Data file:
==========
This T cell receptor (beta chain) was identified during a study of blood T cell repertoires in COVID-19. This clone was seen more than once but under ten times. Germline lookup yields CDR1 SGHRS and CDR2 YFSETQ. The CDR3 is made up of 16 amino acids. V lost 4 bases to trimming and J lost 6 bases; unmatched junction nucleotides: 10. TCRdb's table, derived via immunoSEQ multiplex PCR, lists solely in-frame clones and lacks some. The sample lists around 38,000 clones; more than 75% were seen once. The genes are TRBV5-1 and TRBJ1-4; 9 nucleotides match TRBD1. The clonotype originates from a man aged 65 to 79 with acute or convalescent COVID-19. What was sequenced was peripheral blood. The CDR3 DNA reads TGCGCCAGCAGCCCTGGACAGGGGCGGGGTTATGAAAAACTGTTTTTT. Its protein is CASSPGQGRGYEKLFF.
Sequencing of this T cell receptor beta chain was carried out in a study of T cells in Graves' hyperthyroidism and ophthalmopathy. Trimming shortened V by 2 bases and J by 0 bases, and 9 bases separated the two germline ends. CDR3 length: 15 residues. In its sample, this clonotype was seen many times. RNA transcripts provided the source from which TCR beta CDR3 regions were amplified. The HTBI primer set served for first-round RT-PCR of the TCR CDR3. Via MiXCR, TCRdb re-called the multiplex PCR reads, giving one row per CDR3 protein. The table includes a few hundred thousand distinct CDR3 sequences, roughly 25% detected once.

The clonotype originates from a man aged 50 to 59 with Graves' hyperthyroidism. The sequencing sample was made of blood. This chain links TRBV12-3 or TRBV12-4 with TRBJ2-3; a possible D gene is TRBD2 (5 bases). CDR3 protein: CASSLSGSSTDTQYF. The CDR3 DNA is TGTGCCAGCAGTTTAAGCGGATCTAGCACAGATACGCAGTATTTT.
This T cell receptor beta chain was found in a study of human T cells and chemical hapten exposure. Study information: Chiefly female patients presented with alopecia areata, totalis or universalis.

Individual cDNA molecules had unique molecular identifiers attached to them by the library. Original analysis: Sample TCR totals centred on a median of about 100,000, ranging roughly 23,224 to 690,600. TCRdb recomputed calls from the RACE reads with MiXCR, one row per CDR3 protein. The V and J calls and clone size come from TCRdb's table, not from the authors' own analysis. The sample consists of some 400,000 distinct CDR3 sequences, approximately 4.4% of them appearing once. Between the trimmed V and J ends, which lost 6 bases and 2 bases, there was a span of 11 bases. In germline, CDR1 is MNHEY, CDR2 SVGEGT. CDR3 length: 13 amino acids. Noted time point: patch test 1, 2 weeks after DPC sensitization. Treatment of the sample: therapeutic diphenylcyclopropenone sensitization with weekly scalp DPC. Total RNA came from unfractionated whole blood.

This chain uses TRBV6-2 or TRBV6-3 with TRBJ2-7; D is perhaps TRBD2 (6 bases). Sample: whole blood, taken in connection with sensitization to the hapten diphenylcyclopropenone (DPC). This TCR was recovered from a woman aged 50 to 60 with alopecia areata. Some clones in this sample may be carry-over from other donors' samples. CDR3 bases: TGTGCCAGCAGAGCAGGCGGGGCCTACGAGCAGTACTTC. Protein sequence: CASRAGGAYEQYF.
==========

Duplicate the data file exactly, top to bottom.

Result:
This T cell receptor (beta chain) was identified during a study of blood T cell repertoires in COVID-19. This clone was seen more than once but under ten times. Germline lookup yields CDR1 SGHRS and CDR2 YFSETQ. The CDR3 is made up of 16 amino acids. V lost 4 bases to trimming and J lost 6 bases; unmatched junction nucleotides: 10. TCRdb's table, derived via immunoSEQ multiplex PCR, lists solely in-frame clones and lacks some. The sample lists around 38,000 clones; more than 75% were seen once. The genes are TRBV5-1 and TRBJ1-4; 9 nucleotides match TRBD1. The clonotype originates from a man aged 65 to 79 with acute or convalescent COVID-19. What was sequenced was peripheral blood. The CDR3 DNA reads TGCGCCAGCAGCCCTGGACAGGGGCGGGGTTATGAAAAACTGTTTTTT. Its protein is CASSPGQGRGYEKLFF.
Sequencing of this T cell receptor beta chain was carried out in a study of T cells in Graves' hyperthyroidism and ophthalmopathy. Trimming shortened V by 2 bases and J by 0 bases, and 9 bases separated the two germline ends. CDR3 length: 15 residues. In its sample, this clonotype was seen many times. RNA transcripts provided the source from which TCR beta CDR3 regions were amplified. The HTBI primer set served for first-round RT-PCR of the TCR CDR3. Via MiXCR, TCRdb re-called the multiplex PCR reads, giving one row per CDR3 protein. The table includes a few hundred thousand distinct CDR3 sequences, roughly 25% detected once.

The clonotype originates from a man aged 50 to 59 with Graves' hyperthyroidism. The sequencing sample was made of blood. This chain links TRBV12-3 or TRBV12-4 with TRBJ2-3; a possible D gene is TRBD2 (5 bases). CDR3 protein: CASSLSGSSTDTQYF. The CDR3 DNA is TGTGCCAGCAGTTTAAGCGGATCTAGCACAGATACGCAGTATTTT.
This T cell receptor beta chain was found in a study of human T cells and chemical hapten exposure. Study information: Chiefly female patients presented with alopecia areata, totalis or universalis.

Individual cDNA molecules had unique molecular identifiers attached to them by the library. Original analysis: Sample TCR totals centred on a median of about 100,000, ranging roughly 23,224 to 690,600. TCRdb recomputed calls from the RACE reads with MiXCR, one row per CDR3 protein. The V and J calls and clone size come from TCRdb's table, not from the authors' own analysis. The sample consists of some 400,000 distinct CDR3 sequences, approximately 4.4% of them appearing once. Between the trimmed V and J ends, which lost 6 bases and 2 bases, there was a span of 11 bases. In germline, CDR1 is MNHEY, CDR2 SVGEGT. CDR3 length: 13 amino acids. Noted time point: patch test 1, 2 weeks after DPC sensitization. Treatment of the sample: therapeutic diphenylcyclopropenone sensitization with weekly scalp DPC. Total RNA came from unfractionated whole blood.

This chain uses TRBV6-2 or TRBV6-3 with TRBJ2-7; D is perhaps TRBD2 (6 bases). Sample: whole blood, taken in connection with sensitization to the hapten diphenylcyclopropenone (DPC). This TCR was recovered from a woman aged 50 to 60 with alopecia areata. Some clones in this sample may be carry-over from other donors' samples. CDR3 bases: TGTGCCAGCAGAGCAGGCGGGGCCTACGAGCAGTACTTC. Protein sequence: CASRAGGAYEQYF.